Another show that Ball is personally excited about, having grown up in the UK in 1980s, is Minefield (pictured, top), a co-commission with The Royal Court, currently being rehearsed in Buenos Aires. The starting point of the show is the Falklands War, which Ball describes as a “pivotal moment in recent British political history.”
“That war was a point in which Britain became very nationalistic – a real ‘flag-flying’ moment. It secured Margaret Thatcher’s premiership for the remainder of the decade.”
The production brings together on stage a cast of six: three Argentinean and three British soldiers, who in 1982 were literally firing weapons against each other across the battle fields of Port Stanley.
“Bringing those former enemy combatants together to make a theatre show, talking about their experience of war, and their life after, helps to debunk a lot of the myths that the government at the time created, as a way of understanding this jingoistic sense of nationalism. That feels like a really important thing to do, particularly as we send out soldiers, in our name, to Afghanistan and other parts of the world to go into combat. We need to feel a sense of responsibility for the impact of that, and this show perfectly captures the soldier’s experience.”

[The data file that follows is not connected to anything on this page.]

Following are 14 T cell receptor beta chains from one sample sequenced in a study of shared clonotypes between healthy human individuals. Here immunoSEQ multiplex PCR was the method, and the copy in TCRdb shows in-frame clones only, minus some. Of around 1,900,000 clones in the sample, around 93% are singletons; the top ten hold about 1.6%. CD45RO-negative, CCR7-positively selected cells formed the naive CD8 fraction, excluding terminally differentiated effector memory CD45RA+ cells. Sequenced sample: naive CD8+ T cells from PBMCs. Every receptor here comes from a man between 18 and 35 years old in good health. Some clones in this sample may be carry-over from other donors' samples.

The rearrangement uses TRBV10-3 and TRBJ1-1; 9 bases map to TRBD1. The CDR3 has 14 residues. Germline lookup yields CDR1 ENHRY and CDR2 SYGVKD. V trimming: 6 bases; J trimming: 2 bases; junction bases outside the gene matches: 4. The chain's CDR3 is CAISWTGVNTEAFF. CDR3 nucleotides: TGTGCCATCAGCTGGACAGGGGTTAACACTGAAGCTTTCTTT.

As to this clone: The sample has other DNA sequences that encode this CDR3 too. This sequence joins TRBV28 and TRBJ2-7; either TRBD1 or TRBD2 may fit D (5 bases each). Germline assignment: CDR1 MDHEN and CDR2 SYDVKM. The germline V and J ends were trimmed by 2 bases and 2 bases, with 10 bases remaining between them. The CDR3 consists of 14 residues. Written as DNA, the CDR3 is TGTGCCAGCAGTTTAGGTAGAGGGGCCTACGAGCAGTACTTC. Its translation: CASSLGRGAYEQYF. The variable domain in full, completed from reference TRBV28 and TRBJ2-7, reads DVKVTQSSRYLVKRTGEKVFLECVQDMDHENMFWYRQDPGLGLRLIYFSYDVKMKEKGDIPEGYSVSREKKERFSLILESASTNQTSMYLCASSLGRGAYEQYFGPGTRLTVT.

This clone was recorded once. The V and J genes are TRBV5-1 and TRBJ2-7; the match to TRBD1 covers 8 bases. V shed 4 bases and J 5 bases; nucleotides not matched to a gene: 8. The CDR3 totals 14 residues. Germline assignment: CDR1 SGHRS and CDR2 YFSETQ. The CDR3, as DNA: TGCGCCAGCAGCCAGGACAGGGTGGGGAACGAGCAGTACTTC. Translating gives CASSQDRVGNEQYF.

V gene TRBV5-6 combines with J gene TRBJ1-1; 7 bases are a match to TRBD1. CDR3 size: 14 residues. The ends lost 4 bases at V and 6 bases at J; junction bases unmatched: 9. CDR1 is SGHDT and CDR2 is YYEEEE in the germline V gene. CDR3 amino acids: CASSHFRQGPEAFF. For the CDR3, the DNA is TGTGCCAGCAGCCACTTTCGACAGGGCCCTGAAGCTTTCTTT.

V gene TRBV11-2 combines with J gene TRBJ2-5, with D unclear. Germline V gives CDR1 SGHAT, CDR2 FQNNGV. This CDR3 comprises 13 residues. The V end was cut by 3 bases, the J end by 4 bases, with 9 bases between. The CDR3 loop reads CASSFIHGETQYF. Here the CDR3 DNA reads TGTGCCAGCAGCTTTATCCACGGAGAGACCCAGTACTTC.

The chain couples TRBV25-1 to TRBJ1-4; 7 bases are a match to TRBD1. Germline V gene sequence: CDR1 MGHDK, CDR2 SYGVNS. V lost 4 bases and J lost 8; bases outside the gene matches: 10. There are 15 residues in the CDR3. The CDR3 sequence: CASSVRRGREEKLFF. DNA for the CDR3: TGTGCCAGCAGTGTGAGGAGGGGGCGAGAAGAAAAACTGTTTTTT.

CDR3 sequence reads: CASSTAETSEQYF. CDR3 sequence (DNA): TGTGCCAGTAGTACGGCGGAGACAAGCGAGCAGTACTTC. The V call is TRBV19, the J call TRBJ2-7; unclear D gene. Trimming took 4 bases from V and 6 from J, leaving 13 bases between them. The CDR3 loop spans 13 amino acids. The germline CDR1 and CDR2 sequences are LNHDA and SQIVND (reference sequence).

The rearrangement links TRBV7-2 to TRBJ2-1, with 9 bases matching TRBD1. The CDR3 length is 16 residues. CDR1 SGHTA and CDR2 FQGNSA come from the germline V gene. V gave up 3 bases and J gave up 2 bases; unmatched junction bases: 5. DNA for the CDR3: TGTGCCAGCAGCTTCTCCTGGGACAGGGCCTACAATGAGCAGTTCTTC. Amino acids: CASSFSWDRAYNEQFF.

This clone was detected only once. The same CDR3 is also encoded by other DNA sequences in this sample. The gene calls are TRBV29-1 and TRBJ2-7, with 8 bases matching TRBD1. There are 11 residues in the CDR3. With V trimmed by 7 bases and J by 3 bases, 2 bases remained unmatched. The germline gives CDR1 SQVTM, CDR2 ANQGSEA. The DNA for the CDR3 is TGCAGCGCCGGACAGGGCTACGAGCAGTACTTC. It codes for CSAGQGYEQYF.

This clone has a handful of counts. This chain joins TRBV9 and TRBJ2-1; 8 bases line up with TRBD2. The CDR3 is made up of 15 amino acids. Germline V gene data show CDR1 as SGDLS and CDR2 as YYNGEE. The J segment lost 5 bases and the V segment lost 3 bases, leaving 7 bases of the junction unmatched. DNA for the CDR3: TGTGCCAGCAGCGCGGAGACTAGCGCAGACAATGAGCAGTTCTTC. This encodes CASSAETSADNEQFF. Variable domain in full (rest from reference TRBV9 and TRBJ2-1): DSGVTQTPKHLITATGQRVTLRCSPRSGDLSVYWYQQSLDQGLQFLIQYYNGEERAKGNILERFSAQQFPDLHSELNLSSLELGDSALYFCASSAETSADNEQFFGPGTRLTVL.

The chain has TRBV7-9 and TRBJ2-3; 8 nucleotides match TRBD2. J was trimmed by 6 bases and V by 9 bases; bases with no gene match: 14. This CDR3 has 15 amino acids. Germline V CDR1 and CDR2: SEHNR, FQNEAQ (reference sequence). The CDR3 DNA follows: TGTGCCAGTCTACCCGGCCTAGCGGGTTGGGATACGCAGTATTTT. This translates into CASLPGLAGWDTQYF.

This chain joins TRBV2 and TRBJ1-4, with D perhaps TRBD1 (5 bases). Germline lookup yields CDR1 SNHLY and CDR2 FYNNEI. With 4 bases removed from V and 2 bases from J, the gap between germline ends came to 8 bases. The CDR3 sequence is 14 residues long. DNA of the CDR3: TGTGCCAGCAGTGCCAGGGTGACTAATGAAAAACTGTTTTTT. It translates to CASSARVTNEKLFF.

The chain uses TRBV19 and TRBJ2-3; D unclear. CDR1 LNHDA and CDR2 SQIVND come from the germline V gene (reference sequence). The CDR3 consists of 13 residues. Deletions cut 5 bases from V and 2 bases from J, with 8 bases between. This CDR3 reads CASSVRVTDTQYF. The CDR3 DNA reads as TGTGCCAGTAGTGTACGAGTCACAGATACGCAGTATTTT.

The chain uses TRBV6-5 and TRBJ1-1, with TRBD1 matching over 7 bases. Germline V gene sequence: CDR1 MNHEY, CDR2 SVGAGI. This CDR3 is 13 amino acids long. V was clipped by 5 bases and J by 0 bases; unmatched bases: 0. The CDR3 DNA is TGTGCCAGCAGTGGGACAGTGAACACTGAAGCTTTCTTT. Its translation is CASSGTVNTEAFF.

Ball is also proud of specially commissioned work that engages artists who are interested in London as a site to create bespoke work for London’s interesting spaces. One such example is Depart, a site-specific work by Australian circus company, Circa in a deconsecrated church yard. Ball describes the Mile End Cemetery as, “a hidden jewel of London, full of graves of people buried there over the past 200 years. It’s like walking into a Tim Burton film, as the fog rolls over the gravestones.”
Ball says that one of the defining features of this year’s Festival is multi-disciplinary work, driven by audiences and artists are like, who are less interested in seeing discrete, single artforms. “One of the big shifts that you’ll notice at this year’s Festival is a move away from theatre which ‘happens’ to people. Audiences are interested in work that puts them at the heart of the experience and engages with a variety of artforms. We are programming work that lies somewhere between music, dance and theatre, as we know that’s what our audiences want. They’re much more promiscuous in their cultural appetite.”
LIFT Festival 2016 runs from 1 June – 2 July
Find out more here: https://www.liftfestival.com/
Words by Georgia Mckay.